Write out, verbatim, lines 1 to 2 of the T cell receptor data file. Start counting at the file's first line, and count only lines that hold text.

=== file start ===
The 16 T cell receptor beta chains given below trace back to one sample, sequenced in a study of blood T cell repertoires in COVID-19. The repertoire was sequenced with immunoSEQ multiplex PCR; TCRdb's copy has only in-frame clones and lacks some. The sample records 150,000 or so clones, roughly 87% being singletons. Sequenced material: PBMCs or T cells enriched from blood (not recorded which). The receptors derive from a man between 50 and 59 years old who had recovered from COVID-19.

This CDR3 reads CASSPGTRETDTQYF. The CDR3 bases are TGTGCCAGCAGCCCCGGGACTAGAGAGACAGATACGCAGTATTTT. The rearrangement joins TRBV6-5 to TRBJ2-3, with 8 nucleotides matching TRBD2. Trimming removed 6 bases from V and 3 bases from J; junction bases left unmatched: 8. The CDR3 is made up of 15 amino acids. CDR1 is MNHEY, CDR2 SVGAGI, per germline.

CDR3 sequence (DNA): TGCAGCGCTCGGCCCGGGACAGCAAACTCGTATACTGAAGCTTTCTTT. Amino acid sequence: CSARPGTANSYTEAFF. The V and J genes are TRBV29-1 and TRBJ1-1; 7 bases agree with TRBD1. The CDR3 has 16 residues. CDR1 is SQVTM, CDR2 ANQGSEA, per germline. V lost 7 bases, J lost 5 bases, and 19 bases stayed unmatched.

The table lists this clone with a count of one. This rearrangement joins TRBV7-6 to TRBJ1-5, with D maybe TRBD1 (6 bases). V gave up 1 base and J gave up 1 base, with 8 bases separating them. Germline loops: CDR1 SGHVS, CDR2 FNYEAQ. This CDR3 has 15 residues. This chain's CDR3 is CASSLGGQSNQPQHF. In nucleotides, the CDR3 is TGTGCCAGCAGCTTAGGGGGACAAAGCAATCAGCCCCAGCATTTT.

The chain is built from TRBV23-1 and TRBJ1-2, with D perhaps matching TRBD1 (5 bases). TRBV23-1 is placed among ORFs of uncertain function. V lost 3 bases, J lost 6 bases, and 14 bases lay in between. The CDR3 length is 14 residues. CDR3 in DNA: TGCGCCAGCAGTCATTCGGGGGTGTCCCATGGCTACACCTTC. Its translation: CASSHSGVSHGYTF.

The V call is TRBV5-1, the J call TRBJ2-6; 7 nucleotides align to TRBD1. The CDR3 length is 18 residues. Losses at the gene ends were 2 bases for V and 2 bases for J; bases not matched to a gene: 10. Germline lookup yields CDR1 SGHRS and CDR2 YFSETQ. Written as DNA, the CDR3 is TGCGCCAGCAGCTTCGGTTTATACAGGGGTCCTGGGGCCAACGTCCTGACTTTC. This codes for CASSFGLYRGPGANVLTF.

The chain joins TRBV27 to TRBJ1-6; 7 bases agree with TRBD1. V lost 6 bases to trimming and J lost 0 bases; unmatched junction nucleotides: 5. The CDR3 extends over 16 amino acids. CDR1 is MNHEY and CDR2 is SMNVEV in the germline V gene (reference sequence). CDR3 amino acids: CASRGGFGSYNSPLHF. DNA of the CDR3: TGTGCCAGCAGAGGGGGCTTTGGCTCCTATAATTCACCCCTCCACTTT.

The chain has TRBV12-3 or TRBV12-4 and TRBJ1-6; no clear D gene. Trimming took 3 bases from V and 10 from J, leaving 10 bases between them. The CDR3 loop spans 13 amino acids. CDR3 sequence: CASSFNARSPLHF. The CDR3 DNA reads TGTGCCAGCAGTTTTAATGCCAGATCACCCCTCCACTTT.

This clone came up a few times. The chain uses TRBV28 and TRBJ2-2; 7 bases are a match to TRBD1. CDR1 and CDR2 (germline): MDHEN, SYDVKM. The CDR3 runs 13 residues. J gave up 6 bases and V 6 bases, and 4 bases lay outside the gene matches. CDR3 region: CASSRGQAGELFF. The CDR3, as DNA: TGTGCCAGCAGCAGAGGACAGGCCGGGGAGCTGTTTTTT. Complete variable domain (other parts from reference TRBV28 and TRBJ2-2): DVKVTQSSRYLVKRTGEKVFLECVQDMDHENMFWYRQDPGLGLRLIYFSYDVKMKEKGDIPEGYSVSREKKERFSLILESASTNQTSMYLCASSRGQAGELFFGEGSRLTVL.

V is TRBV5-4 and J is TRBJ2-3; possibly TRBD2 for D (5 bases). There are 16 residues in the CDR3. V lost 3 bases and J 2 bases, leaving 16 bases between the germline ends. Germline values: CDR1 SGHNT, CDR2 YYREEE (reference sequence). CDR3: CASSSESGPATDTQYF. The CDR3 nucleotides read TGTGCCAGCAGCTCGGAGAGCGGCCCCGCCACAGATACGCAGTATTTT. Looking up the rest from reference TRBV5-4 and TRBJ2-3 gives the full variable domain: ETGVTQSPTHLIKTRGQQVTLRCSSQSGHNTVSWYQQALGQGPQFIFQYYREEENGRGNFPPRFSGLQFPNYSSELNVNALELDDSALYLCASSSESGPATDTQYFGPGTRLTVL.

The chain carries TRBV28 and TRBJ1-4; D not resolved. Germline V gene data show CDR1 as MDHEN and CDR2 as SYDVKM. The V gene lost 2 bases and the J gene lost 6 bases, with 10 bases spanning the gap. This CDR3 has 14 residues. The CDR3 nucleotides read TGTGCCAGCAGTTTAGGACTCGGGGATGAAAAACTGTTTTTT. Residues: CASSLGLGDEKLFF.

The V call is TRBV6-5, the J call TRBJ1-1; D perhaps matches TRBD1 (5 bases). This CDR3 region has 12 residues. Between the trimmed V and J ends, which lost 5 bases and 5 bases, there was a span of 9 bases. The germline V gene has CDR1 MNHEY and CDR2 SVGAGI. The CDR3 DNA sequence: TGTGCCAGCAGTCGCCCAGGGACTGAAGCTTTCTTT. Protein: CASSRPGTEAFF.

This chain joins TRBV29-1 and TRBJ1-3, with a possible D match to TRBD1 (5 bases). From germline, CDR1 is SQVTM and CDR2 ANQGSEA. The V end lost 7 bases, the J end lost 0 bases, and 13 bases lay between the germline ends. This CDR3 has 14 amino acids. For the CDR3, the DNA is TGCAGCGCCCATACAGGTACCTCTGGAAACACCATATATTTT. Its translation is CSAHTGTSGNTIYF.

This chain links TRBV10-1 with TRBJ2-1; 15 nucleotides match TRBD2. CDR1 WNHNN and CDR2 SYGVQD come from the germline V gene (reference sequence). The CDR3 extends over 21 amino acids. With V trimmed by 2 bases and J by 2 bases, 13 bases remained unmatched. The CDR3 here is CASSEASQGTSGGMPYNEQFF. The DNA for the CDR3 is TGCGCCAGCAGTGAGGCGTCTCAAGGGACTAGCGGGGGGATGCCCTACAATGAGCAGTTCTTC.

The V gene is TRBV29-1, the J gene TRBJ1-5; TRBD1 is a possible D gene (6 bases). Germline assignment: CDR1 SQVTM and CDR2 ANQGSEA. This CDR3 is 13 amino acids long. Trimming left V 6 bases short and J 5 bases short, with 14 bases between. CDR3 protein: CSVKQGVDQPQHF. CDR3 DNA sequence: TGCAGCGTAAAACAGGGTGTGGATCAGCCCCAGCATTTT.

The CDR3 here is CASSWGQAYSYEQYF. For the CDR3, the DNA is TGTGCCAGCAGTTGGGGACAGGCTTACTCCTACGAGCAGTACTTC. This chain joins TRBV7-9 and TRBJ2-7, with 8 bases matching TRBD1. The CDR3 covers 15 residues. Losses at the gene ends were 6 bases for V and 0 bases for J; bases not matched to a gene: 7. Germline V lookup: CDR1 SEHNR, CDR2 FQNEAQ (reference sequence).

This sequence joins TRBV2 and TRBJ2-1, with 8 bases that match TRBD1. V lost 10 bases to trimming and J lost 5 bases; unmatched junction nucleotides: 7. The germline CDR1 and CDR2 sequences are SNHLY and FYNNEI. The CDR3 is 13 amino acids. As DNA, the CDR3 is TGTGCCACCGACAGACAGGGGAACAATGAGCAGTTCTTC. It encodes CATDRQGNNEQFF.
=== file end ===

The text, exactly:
The 16 T cell receptor beta chains given below trace back to one sample, sequenced in a study of blood T cell repertoires in COVID-19. The repertoire was sequenced with immunoSEQ multiplex PCR; TCRdb's copy has only in-frame clones and lacks some. The sample records 150,000 or so clones, roughly 87% being singletons. Sequenced material: PBMCs or T cells enriched from blood (not recorded which). The receptors derive from a man between 50 and 59 years old who had recovered from COVID-19.

This CDR3 reads CASSPGTRETDTQYF. The CDR3 bases are TGTGCCAGCAGCCCCGGGACTAGAGAGACAGATACGCAGTATTTT. The rearrangement joins TRBV6-5 to TRBJ2-3, with 8 nucleotides matching TRBD2. Trimming removed 6 bases from V and 3 bases from J; junction bases left unmatched: 8. The CDR3 is made up of 15 amino acids. CDR1 is MNHEY, CDR2 SVGAGI, per germline.